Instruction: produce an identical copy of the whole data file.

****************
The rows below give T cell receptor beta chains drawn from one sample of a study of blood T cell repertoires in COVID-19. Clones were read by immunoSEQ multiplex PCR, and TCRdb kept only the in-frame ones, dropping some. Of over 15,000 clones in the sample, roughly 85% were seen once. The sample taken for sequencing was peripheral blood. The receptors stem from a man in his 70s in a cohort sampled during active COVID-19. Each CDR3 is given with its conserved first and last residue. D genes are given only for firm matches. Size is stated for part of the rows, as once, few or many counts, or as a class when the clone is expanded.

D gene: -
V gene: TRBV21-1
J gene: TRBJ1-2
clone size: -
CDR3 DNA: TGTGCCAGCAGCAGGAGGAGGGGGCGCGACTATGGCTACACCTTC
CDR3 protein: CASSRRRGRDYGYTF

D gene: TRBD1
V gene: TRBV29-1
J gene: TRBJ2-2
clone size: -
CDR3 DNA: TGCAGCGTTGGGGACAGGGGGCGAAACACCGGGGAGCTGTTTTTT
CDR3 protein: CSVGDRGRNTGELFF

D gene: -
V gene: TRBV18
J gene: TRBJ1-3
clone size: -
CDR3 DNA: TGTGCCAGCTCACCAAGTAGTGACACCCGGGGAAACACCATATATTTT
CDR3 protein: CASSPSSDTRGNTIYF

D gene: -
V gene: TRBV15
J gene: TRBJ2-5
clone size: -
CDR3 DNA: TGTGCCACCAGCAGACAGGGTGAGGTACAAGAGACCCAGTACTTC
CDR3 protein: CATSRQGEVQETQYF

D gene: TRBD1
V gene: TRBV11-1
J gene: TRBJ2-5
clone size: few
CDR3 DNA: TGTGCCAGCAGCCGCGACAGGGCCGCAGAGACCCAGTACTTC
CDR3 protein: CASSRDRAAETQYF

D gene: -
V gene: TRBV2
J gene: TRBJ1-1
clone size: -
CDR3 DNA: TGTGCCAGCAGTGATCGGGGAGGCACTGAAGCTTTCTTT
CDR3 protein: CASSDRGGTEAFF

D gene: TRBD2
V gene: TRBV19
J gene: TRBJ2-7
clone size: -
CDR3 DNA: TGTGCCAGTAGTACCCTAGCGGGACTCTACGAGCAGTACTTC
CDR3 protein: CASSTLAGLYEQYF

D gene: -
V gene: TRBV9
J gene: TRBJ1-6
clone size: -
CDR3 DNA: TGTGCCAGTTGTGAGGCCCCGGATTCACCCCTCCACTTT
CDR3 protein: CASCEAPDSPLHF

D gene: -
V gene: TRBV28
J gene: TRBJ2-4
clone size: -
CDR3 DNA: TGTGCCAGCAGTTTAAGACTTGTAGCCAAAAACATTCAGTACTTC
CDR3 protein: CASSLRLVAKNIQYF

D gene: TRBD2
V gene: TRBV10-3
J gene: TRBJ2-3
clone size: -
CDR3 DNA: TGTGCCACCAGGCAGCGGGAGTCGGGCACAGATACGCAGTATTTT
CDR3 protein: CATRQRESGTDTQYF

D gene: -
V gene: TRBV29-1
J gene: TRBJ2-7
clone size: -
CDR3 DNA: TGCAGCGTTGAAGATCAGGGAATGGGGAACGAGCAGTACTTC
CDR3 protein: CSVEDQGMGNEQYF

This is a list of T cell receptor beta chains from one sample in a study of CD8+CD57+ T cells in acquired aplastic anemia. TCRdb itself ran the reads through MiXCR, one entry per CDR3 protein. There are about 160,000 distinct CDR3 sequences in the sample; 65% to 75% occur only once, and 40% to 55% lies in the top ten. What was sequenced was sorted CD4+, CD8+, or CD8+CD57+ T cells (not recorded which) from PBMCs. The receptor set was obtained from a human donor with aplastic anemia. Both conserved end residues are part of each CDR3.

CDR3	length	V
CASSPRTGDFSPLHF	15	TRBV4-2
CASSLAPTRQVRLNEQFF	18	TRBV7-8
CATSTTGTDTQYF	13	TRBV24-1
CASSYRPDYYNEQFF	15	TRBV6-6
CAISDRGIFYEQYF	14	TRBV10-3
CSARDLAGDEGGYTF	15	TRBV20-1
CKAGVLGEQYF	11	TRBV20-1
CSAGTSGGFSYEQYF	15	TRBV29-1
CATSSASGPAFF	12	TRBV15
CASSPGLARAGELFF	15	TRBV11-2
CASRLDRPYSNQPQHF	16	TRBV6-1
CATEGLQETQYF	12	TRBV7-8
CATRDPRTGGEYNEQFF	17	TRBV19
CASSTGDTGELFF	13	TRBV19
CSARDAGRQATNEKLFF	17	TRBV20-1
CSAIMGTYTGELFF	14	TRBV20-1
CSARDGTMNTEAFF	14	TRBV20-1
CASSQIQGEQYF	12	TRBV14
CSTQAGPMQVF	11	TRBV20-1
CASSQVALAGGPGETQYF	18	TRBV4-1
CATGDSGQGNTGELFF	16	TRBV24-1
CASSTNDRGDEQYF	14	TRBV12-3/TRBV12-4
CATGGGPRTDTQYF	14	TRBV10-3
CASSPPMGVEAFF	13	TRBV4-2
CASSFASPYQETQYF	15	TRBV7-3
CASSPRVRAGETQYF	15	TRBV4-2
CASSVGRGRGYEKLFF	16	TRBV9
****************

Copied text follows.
The rows below give T cell receptor beta chains drawn from one sample of a study of blood T cell repertoires in COVID-19. Clones were read by immunoSEQ multiplex PCR, and TCRdb kept only the in-frame ones, dropping some. Of over 15,000 clones in the sample, roughly 85% were seen once. The sample taken for sequencing was peripheral blood. The receptors stem from a man in his 70s in a cohort sampled during active COVID-19. Each CDR3 is given with its conserved first and last residue. D genes are given only for firm matches. Size is stated for part of the rows, as once, few or many counts, or as a class when the clone is expanded.

D gene: -
V gene: TRBV21-1
J gene: TRBJ1-2
clone size: -
CDR3 DNA: TGTGCCAGCAGCAGGAGGAGGGGGCGCGACTATGGCTACACCTTC
CDR3 protein: CASSRRRGRDYGYTF

D gene: TRBD1
V gene: TRBV29-1
J gene: TRBJ2-2
clone size: -
CDR3 DNA: TGCAGCGTTGGGGACAGGGGGCGAAACACCGGGGAGCTGTTTTTT
CDR3 protein: CSVGDRGRNTGELFF

D gene: -
V gene: TRBV18
J gene: TRBJ1-3
clone size: -
CDR3 DNA: TGTGCCAGCTCACCAAGTAGTGACACCCGGGGAAACACCATATATTTT
CDR3 protein: CASSPSSDTRGNTIYF

D gene: -
V gene: TRBV15
J gene: TRBJ2-5
clone size: -
CDR3 DNA: TGTGCCACCAGCAGACAGGGTGAGGTACAAGAGACCCAGTACTTC
CDR3 protein: CATSRQGEVQETQYF

D gene: TRBD1
V gene: TRBV11-1
J gene: TRBJ2-5
clone size: few
CDR3 DNA: TGTGCCAGCAGCCGCGACAGGGCCGCAGAGACCCAGTACTTC
CDR3 protein: CASSRDRAAETQYF

D gene: -
V gene: TRBV2
J gene: TRBJ1-1
clone size: -
CDR3 DNA: TGTGCCAGCAGTGATCGGGGAGGCACTGAAGCTTTCTTT
CDR3 protein: CASSDRGGTEAFF

D gene: TRBD2
V gene: TRBV19
J gene: TRBJ2-7
clone size: -
CDR3 DNA: TGTGCCAGTAGTACCCTAGCGGGACTCTACGAGCAGTACTTC
CDR3 protein: CASSTLAGLYEQYF

D gene: -
V gene: TRBV9
J gene: TRBJ1-6
clone size: -
CDR3 DNA: TGTGCCAGTTGTGAGGCCCCGGATTCACCCCTCCACTTT
CDR3 protein: CASCEAPDSPLHF

D gene: -
V gene: TRBV28
J gene: TRBJ2-4
clone size: -
CDR3 DNA: TGTGCCAGCAGTTTAAGACTTGTAGCCAAAAACATTCAGTACTTC
CDR3 protein: CASSLRLVAKNIQYF

D gene: TRBD2
V gene: TRBV10-3
J gene: TRBJ2-3
clone size: -
CDR3 DNA: TGTGCCACCAGGCAGCGGGAGTCGGGCACAGATACGCAGTATTTT
CDR3 protein: CATRQRESGTDTQYF

D gene: -
V gene: TRBV29-1
J gene: TRBJ2-7
clone size: -
CDR3 DNA: TGCAGCGTTGAAGATCAGGGAATGGGGAACGAGCAGTACTTC
CDR3 protein: CSVEDQGMGNEQYF

This is a list of T cell receptor beta chains from one sample in a study of CD8+CD57+ T cells in acquired aplastic anemia. TCRdb itself ran the reads through MiXCR, one entry per CDR3 protein. There are about 160,000 distinct CDR3 sequences in the sample; 65% to 75% occur only once, and 40% to 55% lies in the top ten. What was sequenced was sorted CD4+, CD8+, or CD8+CD57+ T cells (not recorded which) from PBMCs. The receptor set was obtained from a human donor with aplastic anemia. Both conserved end residues are part of each CDR3.

CDR3	length	V
CASSPRTGDFSPLHF	15	TRBV4-2
CASSLAPTRQVRLNEQFF	18	TRBV7-8
CATSTTGTDTQYF	13	TRBV24-1
CASSYRPDYYNEQFF	15	TRBV6-6
CAISDRGIFYEQYF	14	TRBV10-3
CSARDLAGDEGGYTF	15	TRBV20-1
CKAGVLGEQYF	11	TRBV20-1
CSAGTSGGFSYEQYF	15	TRBV29-1
CATSSASGPAFF	12	TRBV15
CASSPGLARAGELFF	15	TRBV11-2
CASRLDRPYSNQPQHF	16	TRBV6-1
CATEGLQETQYF	12	TRBV7-8
CATRDPRTGGEYNEQFF	17	TRBV19
CASSTGDTGELFF	13	TRBV19
CSARDAGRQATNEKLFF	17	TRBV20-1
CSAIMGTYTGELFF	14	TRBV20-1
CSARDGTMNTEAFF	14	TRBV20-1
CASSQIQGEQYF	12	TRBV14
CSTQAGPMQVF	11	TRBV20-1
CASSQVALAGGPGETQYF	18	TRBV4-1
CATGDSGQGNTGELFF	16	TRBV24-1
CASSTNDRGDEQYF	14	TRBV12-3/TRBV12-4
CATGGGPRTDTQYF	14	TRBV10-3
CASSPPMGVEAFF	13	TRBV4-2
CASSFASPYQETQYF	15	TRBV7-3
CASSPRVRAGETQYF	15	TRBV4-2
CASSVGRGRGYEKLFF	16	TRBV9